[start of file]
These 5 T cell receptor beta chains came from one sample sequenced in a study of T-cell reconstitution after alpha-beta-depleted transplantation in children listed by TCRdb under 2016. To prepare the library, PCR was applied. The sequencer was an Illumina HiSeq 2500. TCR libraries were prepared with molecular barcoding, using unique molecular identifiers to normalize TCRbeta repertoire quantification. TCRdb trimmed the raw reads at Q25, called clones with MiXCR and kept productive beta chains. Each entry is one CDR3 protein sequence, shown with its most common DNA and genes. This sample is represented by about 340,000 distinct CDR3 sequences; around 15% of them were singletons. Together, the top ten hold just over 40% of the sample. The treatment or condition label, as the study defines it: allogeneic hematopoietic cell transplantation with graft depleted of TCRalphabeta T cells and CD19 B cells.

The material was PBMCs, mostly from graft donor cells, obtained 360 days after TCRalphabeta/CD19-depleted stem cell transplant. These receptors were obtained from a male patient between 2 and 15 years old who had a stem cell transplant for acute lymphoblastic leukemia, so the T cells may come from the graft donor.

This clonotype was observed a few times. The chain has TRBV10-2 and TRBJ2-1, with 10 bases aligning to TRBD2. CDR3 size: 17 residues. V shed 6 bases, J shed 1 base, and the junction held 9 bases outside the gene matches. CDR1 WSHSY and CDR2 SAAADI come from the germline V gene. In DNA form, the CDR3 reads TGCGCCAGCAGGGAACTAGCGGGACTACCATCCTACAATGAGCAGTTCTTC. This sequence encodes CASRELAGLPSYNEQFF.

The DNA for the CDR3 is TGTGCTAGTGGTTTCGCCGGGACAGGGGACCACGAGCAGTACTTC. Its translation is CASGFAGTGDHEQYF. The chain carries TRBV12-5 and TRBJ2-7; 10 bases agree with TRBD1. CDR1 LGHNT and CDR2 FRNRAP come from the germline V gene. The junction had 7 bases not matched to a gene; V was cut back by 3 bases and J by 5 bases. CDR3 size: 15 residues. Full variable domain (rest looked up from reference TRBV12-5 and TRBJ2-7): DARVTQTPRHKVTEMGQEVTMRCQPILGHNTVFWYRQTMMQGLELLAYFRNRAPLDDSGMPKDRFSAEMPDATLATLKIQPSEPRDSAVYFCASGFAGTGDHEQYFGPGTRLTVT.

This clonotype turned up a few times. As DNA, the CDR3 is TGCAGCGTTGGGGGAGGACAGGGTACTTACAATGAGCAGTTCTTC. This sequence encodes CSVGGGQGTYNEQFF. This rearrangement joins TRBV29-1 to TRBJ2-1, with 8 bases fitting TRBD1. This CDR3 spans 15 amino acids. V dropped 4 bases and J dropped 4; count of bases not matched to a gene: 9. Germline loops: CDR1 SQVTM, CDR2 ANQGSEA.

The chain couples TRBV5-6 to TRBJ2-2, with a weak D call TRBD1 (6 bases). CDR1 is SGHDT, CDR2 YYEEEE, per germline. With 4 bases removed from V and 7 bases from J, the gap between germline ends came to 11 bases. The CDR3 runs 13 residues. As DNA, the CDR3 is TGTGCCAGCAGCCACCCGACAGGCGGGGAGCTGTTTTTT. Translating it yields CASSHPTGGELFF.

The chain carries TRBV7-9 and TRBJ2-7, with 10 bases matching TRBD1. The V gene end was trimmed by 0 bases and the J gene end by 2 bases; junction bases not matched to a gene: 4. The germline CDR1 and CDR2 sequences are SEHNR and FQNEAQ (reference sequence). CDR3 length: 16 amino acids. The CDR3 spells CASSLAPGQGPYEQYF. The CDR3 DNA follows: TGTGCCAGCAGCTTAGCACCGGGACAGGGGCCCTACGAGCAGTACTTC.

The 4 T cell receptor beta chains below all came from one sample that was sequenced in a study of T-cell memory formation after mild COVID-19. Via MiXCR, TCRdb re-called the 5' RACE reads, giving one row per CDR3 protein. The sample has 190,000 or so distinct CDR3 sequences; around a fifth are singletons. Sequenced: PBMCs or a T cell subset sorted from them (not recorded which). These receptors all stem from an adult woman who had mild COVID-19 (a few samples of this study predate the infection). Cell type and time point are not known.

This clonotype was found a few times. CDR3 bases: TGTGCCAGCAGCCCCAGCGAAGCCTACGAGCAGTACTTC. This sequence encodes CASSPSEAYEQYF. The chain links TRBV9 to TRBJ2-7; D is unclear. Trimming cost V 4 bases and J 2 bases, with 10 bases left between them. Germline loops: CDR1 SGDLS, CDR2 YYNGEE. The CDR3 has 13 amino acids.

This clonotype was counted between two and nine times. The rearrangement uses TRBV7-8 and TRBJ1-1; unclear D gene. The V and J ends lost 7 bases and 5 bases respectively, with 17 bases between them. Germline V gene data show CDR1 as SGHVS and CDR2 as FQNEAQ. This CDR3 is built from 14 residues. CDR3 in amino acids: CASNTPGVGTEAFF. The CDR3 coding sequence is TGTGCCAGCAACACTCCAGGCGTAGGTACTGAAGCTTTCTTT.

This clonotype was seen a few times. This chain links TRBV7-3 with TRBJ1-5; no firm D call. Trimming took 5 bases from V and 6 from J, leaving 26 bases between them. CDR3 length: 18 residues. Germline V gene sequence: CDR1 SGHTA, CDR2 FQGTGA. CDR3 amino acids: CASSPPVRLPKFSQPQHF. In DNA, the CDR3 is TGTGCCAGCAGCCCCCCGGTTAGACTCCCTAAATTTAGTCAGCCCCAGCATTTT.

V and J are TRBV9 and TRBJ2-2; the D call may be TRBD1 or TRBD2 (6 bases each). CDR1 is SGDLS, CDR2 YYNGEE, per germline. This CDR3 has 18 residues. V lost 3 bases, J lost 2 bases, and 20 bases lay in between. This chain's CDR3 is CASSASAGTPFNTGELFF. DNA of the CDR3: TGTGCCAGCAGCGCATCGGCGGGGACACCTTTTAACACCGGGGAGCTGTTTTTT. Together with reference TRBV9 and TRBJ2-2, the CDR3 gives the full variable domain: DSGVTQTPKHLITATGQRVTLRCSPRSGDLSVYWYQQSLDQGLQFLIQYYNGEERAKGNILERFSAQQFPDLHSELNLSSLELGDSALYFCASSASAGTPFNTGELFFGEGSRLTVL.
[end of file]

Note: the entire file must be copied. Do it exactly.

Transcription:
These 5 T cell receptor beta chains came from one sample sequenced in a study of T-cell reconstitution after alpha-beta-depleted transplantation in children listed by TCRdb under 2016. To prepare the library, PCR was applied. The sequencer was an Illumina HiSeq 2500. TCR libraries were prepared with molecular barcoding, using unique molecular identifiers to normalize TCRbeta repertoire quantification. TCRdb trimmed the raw reads at Q25, called clones with MiXCR and kept productive beta chains. Each entry is one CDR3 protein sequence, shown with its most common DNA and genes. This sample is represented by about 340,000 distinct CDR3 sequences; around 15% of them were singletons. Together, the top ten hold just over 40% of the sample. The treatment or condition label, as the study defines it: allogeneic hematopoietic cell transplantation with graft depleted of TCRalphabeta T cells and CD19 B cells.

The material was PBMCs, mostly from graft donor cells, obtained 360 days after TCRalphabeta/CD19-depleted stem cell transplant. These receptors were obtained from a male patient between 2 and 15 years old who had a stem cell transplant for acute lymphoblastic leukemia, so the T cells may come from the graft donor.

This clonotype was observed a few times. The chain has TRBV10-2 and TRBJ2-1, with 10 bases aligning to TRBD2. CDR3 size: 17 residues. V shed 6 bases, J shed 1 base, and the junction held 9 bases outside the gene matches. CDR1 WSHSY and CDR2 SAAADI come from the germline V gene. In DNA form, the CDR3 reads TGCGCCAGCAGGGAACTAGCGGGACTACCATCCTACAATGAGCAGTTCTTC. This sequence encodes CASRELAGLPSYNEQFF.

The DNA for the CDR3 is TGTGCTAGTGGTTTCGCCGGGACAGGGGACCACGAGCAGTACTTC. Its translation is CASGFAGTGDHEQYF. The chain carries TRBV12-5 and TRBJ2-7; 10 bases agree with TRBD1. CDR1 LGHNT and CDR2 FRNRAP come from the germline V gene. The junction had 7 bases not matched to a gene; V was cut back by 3 bases and J by 5 bases. CDR3 size: 15 residues. Full variable domain (rest looked up from reference TRBV12-5 and TRBJ2-7): DARVTQTPRHKVTEMGQEVTMRCQPILGHNTVFWYRQTMMQGLELLAYFRNRAPLDDSGMPKDRFSAEMPDATLATLKIQPSEPRDSAVYFCASGFAGTGDHEQYFGPGTRLTVT.

This clonotype turned up a few times. As DNA, the CDR3 is TGCAGCGTTGGGGGAGGACAGGGTACTTACAATGAGCAGTTCTTC. This sequence encodes CSVGGGQGTYNEQFF. This rearrangement joins TRBV29-1 to TRBJ2-1, with 8 bases fitting TRBD1. This CDR3 spans 15 amino acids. V dropped 4 bases and J dropped 4; count of bases not matched to a gene: 9. Germline loops: CDR1 SQVTM, CDR2 ANQGSEA.

The chain couples TRBV5-6 to TRBJ2-2, with a weak D call TRBD1 (6 bases). CDR1 is SGHDT, CDR2 YYEEEE, per germline. With 4 bases removed from V and 7 bases from J, the gap between germline ends came to 11 bases. The CDR3 runs 13 residues. As DNA, the CDR3 is TGTGCCAGCAGCCACCCGACAGGCGGGGAGCTGTTTTTT. Translating it yields CASSHPTGGELFF.

The chain carries TRBV7-9 and TRBJ2-7, with 10 bases matching TRBD1. The V gene end was trimmed by 0 bases and the J gene end by 2 bases; junction bases not matched to a gene: 4. The germline CDR1 and CDR2 sequences are SEHNR and FQNEAQ (reference sequence). CDR3 length: 16 amino acids. The CDR3 spells CASSLAPGQGPYEQYF. The CDR3 DNA follows: TGTGCCAGCAGCTTAGCACCGGGACAGGGGCCCTACGAGCAGTACTTC.

The 4 T cell receptor beta chains below all came from one sample that was sequenced in a study of T-cell memory formation after mild COVID-19. Via MiXCR, TCRdb re-called the 5' RACE reads, giving one row per CDR3 protein. The sample has 190,000 or so distinct CDR3 sequences; around a fifth are singletons. Sequenced: PBMCs or a T cell subset sorted from them (not recorded which). These receptors all stem from an adult woman who had mild COVID-19 (a few samples of this study predate the infection). Cell type and time point are not known.

This clonotype was found a few times. CDR3 bases: TGTGCCAGCAGCCCCAGCGAAGCCTACGAGCAGTACTTC. This sequence encodes CASSPSEAYEQYF. The chain links TRBV9 to TRBJ2-7; D is unclear. Trimming cost V 4 bases and J 2 bases, with 10 bases left between them. Germline loops: CDR1 SGDLS, CDR2 YYNGEE. The CDR3 has 13 amino acids.

This clonotype was counted between two and nine times. The rearrangement uses TRBV7-8 and TRBJ1-1; unclear D gene. The V and J ends lost 7 bases and 5 bases respectively, with 17 bases between them. Germline V gene data show CDR1 as SGHVS and CDR2 as FQNEAQ. This CDR3 is built from 14 residues. CDR3 in amino acids: CASNTPGVGTEAFF. The CDR3 coding sequence is TGTGCCAGCAACACTCCAGGCGTAGGTACTGAAGCTTTCTTT.

This clonotype was seen a few times. This chain links TRBV7-3 with TRBJ1-5; no firm D call. Trimming took 5 bases from V and 6 from J, leaving 26 bases between them. CDR3 length: 18 residues. Germline V gene sequence: CDR1 SGHTA, CDR2 FQGTGA. CDR3 amino acids: CASSPPVRLPKFSQPQHF. In DNA, the CDR3 is TGTGCCAGCAGCCCCCCGGTTAGACTCCCTAAATTTAGTCAGCCCCAGCATTTT.

V and J are TRBV9 and TRBJ2-2; the D call may be TRBD1 or TRBD2 (6 bases each). CDR1 is SGDLS, CDR2 YYNGEE, per germline. This CDR3 has 18 residues. V lost 3 bases, J lost 2 bases, and 20 bases lay in between. This chain's CDR3 is CASSASAGTPFNTGELFF. DNA of the CDR3: TGTGCCAGCAGCGCATCGGCGGGGACACCTTTTAACACCGGGGAGCTGTTTTTT. Together with reference TRBV9 and TRBJ2-2, the CDR3 gives the full variable domain: DSGVTQTPKHLITATGQRVTLRCSPRSGDLSVYWYQQSLDQGLQFLIQYYNGEERAKGNILERFSAQQFPDLHSELNLSSLELGDSALYFCASSASAGTPFNTGELFFGEGSRLTVL.